Why 90 days?

Discussion in 'Porn Addiction' started by Archangel221, Jul 16, 2020.

Tags:
  1. StarRider

    StarRider Fapstronaut

    575
    590
    93
    When diagnoses disappear from medical manuals, there is always an agenda behind it:

    Ironically, at nearly the very same moment that sexual addiction began its technology generated escalation in the early 1990s, the American Psychiatric Association (APA) removed the term “sexual addiction” as a diagnostic indicator when publishing the DSM-IV (and later the DSM-IV-TR). Consequently, the past 25 years have wrought a rather anguished, aggressively argued, somewhat personality driven and inconsistent history in the attempts of the psychiatric, addiction, legal and mental health communities to accurately research, label and distinguish the problem of excessive adult consensual sexual behavior. During this period, potentially useful “clinical” diagnostic and treatment models with names such as “Sexual Addiction” (Carnes, 1983; 1991), “Sexual Compulsion” (Coleman, 1990; 2003), “Out-of-Control Sexual Behavior” (Kinsey Institute), and “Sexual Disorder NOS with Addictive Features” (DSM-II, 1968) have been used somewhat interchangeably among informed clinicians, 12-step communities and the general public. But in 2012, without a formal, universally accepted diagnosis, this language has about as much clinical credibility as do “Nymphomania” and “Don Juan-ism,” the terms used to describe similar issues over a century ago.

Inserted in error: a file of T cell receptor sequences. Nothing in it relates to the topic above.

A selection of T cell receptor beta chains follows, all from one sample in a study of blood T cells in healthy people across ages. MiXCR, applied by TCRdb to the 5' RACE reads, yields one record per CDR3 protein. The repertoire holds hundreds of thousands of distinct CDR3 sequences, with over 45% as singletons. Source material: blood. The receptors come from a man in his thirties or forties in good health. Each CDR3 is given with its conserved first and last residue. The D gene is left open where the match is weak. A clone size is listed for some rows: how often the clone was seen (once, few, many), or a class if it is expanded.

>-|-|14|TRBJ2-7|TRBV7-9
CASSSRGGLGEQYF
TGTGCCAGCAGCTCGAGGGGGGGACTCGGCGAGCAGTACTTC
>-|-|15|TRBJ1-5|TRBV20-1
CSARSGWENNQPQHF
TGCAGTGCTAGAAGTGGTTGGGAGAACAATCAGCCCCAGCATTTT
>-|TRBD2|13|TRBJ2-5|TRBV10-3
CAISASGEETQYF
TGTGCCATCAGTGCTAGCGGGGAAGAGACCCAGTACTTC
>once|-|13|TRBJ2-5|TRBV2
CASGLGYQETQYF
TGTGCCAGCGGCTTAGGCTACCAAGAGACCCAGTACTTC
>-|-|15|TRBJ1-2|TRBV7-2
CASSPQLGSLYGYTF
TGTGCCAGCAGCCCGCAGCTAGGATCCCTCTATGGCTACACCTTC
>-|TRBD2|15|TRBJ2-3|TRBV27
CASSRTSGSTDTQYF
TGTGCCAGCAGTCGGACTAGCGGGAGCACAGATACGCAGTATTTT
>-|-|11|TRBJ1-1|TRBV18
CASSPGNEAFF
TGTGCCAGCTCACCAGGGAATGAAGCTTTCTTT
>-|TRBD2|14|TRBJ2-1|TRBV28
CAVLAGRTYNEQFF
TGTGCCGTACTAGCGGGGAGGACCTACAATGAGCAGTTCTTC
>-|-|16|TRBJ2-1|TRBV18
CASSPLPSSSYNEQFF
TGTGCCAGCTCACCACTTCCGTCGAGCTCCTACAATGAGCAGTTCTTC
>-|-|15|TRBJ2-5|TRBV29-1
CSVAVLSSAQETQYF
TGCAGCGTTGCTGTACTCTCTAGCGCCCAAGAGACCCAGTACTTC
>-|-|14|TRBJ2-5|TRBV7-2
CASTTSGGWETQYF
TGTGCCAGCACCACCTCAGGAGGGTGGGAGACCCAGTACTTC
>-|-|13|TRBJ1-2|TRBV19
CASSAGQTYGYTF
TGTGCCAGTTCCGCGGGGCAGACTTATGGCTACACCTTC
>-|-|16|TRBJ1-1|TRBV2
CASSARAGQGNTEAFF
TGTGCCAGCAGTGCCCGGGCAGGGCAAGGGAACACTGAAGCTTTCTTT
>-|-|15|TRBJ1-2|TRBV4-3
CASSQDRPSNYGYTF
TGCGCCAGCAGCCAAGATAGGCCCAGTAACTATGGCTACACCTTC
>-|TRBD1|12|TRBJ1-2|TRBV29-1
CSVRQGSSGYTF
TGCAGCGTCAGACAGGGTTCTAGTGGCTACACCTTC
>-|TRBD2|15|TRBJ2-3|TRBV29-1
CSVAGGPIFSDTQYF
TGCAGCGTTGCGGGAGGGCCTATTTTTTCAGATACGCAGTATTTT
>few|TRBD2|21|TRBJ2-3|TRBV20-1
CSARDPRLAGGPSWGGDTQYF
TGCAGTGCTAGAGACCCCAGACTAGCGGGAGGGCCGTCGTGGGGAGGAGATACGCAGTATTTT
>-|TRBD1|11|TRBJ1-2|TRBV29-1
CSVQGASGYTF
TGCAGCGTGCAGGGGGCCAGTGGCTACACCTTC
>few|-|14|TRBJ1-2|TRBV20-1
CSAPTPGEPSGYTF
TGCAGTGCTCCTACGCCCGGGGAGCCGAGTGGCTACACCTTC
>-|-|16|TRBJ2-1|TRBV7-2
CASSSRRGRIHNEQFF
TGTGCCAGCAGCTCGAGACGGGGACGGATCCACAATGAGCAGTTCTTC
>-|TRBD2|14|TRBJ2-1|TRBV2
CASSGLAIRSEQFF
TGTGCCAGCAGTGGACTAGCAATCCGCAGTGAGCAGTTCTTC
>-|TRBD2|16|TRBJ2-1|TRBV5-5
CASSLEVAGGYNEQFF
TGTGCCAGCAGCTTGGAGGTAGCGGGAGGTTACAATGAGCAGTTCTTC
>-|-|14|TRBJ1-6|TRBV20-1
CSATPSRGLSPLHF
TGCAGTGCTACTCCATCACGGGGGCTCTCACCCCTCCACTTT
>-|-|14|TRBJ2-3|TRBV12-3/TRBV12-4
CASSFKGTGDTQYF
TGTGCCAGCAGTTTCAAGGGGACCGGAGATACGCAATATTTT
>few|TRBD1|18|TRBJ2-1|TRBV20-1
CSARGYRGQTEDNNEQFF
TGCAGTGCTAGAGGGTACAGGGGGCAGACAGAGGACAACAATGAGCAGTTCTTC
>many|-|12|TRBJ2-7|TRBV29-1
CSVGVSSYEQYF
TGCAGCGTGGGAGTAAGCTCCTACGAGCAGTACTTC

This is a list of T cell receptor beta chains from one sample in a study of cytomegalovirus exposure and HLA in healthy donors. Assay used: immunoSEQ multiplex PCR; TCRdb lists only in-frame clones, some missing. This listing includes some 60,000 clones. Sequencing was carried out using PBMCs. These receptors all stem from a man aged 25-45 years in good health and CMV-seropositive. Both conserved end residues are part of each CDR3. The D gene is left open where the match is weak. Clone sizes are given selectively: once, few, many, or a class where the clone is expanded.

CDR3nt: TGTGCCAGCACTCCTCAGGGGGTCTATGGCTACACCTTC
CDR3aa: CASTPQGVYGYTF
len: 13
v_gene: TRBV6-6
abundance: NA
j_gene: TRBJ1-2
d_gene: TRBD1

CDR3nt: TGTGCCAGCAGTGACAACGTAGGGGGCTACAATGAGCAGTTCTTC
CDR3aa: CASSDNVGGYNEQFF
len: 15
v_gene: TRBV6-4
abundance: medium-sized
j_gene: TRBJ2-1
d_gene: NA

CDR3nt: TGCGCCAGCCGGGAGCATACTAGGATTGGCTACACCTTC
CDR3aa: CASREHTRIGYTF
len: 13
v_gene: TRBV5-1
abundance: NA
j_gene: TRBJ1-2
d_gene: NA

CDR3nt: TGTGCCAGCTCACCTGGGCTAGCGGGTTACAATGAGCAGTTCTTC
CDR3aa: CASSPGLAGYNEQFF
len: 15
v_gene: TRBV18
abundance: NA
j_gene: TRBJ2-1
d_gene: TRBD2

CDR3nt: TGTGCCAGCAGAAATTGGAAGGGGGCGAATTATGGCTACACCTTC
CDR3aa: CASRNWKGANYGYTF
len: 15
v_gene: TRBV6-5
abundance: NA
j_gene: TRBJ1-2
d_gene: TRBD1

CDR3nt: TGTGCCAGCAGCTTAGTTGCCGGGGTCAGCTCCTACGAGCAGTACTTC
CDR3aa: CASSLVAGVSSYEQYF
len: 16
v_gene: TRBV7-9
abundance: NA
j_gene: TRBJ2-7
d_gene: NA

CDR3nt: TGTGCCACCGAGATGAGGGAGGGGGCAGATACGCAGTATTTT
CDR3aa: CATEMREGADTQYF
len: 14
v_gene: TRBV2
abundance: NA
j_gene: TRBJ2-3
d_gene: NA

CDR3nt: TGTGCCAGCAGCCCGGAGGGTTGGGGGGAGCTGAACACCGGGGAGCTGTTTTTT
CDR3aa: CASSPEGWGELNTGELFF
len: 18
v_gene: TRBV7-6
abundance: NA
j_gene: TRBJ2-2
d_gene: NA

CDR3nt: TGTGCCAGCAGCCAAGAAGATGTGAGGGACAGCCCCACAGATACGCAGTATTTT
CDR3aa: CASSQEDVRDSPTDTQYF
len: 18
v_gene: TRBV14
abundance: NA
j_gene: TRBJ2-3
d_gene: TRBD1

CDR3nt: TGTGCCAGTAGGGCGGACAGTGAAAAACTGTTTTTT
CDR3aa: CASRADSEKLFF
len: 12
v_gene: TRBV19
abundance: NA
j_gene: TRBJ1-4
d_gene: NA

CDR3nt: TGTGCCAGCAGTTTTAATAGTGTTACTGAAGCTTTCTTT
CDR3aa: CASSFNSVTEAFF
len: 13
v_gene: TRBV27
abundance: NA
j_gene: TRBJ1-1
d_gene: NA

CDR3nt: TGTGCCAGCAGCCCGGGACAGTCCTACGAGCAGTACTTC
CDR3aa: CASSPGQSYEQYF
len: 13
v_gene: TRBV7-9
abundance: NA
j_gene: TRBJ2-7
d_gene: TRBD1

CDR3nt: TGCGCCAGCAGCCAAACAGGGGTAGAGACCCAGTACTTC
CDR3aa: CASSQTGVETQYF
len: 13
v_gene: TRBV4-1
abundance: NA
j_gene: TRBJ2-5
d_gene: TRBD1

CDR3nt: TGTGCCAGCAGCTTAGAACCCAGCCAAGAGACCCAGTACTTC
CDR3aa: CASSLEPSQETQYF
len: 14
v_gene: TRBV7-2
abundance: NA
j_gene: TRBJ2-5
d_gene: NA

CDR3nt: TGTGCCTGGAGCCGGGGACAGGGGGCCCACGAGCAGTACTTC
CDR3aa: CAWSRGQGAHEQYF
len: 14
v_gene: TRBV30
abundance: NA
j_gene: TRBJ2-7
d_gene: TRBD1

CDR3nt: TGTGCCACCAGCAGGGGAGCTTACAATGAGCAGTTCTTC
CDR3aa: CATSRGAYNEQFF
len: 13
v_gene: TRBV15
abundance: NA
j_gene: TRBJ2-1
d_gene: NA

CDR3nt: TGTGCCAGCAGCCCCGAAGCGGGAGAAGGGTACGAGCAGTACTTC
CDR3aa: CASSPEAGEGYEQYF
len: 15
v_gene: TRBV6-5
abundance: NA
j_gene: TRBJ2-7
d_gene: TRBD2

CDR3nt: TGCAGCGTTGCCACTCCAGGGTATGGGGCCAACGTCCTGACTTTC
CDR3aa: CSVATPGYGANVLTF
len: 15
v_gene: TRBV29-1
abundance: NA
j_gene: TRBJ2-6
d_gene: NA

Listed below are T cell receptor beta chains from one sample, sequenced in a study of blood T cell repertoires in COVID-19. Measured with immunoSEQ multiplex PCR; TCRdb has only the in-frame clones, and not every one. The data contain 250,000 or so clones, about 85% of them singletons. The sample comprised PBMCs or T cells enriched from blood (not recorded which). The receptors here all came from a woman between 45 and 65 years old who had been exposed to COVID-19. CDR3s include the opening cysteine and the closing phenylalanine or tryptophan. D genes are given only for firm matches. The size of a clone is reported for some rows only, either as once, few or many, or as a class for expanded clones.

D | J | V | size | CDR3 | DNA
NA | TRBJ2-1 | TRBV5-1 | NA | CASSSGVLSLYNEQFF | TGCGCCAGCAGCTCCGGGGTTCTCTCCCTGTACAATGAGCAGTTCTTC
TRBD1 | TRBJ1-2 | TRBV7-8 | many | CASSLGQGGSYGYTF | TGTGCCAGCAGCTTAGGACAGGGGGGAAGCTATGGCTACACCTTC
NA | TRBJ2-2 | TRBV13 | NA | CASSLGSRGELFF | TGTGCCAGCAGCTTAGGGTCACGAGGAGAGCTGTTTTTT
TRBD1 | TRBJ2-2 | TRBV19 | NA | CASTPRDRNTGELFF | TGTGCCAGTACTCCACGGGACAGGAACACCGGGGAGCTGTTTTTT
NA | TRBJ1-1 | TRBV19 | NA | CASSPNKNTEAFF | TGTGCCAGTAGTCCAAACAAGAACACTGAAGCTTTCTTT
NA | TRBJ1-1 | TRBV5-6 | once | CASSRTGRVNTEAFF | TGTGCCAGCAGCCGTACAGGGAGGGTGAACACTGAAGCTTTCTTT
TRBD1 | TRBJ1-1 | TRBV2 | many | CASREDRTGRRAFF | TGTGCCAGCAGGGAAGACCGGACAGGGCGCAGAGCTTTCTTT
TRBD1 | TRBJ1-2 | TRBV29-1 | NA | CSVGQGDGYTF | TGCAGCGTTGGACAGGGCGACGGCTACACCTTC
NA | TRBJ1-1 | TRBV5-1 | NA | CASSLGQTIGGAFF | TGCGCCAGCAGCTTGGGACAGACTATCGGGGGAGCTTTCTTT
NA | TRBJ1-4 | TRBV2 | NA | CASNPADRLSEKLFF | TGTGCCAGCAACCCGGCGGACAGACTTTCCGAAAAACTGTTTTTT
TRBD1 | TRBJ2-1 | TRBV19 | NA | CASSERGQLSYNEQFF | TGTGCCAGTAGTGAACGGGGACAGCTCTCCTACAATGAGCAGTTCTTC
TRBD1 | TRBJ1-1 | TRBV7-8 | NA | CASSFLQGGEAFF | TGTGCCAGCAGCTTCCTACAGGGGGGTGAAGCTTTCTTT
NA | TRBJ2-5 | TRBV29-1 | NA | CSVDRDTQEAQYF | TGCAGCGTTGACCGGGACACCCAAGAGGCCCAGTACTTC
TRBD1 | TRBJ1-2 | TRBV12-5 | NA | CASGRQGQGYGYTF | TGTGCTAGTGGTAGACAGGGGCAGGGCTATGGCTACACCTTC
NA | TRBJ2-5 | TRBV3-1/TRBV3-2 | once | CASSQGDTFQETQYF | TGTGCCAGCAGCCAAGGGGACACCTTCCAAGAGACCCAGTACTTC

The disorders don't disappear.
     
    Archangel221 likes this.
  2. StarRider

    StarRider Fapstronaut

    575
    590
    93
    Of related concern is the fact that the sex therapy, sex offender and sex addiction fields, all highly evolved specialties that should be working together with shared knowledge and support, are literally at an unresolved and definitive split over whether sexual addiction even exists! One current example is the recent book that spends 250 or so well-written pages implying that sexual addiction/sexual compulsion/hypersexuality is merely:

    a) a false clinical mirror for a repressive, sex negative and moralistic culture
    b) a fake diagnosis that uses repressive, moralistic judgments to make money, fame and fortune for savvy but unethical clinicians
    c) a backlash against healthy male sexuality
    d) an attempt to use a clinical term to reign in less culturally acceptable consensual sexual choices
    e) all of the above